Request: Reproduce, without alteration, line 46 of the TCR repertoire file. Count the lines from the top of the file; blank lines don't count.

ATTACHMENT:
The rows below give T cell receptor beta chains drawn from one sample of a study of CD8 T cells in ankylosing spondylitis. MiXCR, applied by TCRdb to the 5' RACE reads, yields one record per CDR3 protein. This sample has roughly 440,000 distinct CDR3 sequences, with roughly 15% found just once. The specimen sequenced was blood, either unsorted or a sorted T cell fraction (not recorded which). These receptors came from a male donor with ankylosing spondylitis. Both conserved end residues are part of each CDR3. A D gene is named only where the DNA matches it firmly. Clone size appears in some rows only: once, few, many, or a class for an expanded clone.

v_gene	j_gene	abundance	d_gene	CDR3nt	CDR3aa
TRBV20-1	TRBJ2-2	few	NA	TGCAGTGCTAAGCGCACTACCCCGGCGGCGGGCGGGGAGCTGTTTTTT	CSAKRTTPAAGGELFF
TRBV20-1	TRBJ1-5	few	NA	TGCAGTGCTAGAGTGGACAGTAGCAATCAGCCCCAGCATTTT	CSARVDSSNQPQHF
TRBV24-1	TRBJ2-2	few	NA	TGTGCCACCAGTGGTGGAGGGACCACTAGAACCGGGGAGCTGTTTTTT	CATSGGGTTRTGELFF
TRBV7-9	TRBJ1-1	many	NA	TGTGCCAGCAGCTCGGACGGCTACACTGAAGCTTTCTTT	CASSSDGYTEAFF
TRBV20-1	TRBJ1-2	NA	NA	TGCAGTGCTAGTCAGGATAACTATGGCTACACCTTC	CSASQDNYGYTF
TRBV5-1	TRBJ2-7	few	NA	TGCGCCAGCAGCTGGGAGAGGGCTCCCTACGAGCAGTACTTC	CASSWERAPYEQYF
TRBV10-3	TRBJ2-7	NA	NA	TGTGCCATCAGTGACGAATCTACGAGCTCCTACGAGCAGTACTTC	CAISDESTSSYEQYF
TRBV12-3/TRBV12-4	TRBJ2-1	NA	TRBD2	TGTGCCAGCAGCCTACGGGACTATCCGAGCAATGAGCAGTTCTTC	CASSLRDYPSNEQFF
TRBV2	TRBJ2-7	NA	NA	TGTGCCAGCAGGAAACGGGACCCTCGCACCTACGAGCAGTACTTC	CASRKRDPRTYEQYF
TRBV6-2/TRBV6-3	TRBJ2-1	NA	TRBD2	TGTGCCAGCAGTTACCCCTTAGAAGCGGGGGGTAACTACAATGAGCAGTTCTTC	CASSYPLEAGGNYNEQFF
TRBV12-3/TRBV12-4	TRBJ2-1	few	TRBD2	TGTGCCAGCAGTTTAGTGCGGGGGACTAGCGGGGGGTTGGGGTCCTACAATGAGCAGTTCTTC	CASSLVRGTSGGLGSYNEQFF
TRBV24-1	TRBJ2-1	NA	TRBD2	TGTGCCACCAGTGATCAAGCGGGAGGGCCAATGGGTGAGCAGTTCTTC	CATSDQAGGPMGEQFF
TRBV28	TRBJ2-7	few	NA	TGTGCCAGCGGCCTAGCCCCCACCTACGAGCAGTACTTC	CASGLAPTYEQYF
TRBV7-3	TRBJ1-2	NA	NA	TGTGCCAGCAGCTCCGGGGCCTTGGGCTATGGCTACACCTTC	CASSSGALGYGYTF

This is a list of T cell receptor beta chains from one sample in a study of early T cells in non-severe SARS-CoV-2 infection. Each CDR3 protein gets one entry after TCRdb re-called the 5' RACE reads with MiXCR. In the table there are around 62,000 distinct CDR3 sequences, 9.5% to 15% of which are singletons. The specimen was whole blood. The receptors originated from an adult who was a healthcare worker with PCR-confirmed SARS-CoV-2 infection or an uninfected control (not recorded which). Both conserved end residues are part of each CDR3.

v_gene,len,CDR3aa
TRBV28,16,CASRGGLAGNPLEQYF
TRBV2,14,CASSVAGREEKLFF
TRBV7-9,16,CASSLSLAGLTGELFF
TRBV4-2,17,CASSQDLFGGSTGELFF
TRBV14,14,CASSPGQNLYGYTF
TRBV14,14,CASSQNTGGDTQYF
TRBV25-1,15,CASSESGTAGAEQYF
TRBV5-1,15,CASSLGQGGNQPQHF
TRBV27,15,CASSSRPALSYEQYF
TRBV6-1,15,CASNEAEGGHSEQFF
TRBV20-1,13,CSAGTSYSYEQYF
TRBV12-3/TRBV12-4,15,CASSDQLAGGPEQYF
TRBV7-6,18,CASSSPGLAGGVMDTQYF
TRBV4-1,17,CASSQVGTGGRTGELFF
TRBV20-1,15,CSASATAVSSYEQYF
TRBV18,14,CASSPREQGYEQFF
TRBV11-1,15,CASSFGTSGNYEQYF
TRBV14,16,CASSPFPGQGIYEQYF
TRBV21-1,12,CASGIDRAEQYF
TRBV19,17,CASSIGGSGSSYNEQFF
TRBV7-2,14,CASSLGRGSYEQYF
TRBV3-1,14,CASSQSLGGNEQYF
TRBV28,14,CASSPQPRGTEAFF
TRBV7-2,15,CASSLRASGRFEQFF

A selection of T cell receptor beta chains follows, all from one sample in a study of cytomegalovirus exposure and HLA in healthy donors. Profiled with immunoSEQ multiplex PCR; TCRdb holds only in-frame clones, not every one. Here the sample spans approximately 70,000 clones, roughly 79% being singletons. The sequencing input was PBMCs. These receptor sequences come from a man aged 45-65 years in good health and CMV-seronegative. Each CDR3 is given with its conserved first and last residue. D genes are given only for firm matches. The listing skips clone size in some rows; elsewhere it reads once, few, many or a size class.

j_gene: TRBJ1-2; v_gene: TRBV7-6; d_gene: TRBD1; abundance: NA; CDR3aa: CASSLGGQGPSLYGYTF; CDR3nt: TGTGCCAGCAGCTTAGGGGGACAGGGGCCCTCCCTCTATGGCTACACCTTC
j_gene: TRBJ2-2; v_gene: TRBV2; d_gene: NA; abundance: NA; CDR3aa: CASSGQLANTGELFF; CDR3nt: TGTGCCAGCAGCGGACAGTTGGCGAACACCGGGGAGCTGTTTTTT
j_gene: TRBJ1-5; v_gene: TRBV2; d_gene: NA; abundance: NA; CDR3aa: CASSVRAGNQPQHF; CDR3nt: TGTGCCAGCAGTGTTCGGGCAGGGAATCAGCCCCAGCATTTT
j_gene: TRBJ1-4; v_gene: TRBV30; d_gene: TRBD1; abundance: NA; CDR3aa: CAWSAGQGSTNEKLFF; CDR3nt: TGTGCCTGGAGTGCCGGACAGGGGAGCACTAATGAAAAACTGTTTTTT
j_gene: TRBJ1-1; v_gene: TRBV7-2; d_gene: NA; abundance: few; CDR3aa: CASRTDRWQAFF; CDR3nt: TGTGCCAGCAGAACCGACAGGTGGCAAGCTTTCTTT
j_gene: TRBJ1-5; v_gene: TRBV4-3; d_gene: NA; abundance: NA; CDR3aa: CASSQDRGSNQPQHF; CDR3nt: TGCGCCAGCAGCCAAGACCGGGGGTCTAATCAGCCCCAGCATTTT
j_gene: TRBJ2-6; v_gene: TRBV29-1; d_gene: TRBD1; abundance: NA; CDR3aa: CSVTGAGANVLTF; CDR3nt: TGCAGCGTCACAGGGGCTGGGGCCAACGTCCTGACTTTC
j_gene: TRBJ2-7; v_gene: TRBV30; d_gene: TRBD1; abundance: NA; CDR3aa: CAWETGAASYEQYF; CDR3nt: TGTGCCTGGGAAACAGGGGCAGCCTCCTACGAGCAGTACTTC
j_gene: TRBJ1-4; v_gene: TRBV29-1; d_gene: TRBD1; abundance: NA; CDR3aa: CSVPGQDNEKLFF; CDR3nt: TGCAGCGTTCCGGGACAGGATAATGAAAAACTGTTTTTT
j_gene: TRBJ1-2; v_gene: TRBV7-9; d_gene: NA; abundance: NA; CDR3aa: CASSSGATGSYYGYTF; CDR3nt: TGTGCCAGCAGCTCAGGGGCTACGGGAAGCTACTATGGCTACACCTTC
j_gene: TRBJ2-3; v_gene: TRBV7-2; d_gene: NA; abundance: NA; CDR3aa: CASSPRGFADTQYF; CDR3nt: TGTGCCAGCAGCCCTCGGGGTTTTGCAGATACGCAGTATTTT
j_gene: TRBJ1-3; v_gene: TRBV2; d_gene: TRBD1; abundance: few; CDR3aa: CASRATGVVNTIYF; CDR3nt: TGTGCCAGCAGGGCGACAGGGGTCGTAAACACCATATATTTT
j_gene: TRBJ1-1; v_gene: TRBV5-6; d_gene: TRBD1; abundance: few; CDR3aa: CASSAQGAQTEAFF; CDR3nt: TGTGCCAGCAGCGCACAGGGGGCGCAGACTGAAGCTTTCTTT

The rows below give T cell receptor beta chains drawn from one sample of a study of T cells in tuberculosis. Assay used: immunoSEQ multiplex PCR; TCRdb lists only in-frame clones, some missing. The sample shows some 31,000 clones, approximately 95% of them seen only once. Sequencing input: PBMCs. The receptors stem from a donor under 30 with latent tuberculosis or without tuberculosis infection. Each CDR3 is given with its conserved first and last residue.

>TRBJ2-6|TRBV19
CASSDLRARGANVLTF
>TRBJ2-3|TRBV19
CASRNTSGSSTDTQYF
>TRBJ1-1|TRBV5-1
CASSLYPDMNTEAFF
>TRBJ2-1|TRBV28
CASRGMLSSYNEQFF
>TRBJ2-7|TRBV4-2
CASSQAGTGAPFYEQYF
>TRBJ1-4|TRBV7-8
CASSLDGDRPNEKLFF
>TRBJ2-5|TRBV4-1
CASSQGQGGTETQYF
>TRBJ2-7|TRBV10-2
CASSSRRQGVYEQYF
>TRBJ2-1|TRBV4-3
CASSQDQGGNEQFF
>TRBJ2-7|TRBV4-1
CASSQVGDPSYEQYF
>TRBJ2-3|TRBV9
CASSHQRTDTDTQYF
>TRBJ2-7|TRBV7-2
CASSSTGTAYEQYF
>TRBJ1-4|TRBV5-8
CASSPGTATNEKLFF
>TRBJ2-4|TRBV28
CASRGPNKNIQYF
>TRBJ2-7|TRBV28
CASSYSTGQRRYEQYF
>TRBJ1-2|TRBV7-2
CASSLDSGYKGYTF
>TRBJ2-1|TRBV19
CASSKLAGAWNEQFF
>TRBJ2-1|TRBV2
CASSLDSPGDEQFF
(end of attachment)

j_gene: TRBJ1-5; v_gene: TRBV2; d_gene: NA; abundance: NA; CDR3aa: CASSVRAGNQPQHF; CDR3nt: TGTGCCAGCAGTGTTCGGGCAGGGAATCAGCCCCAGCATTTT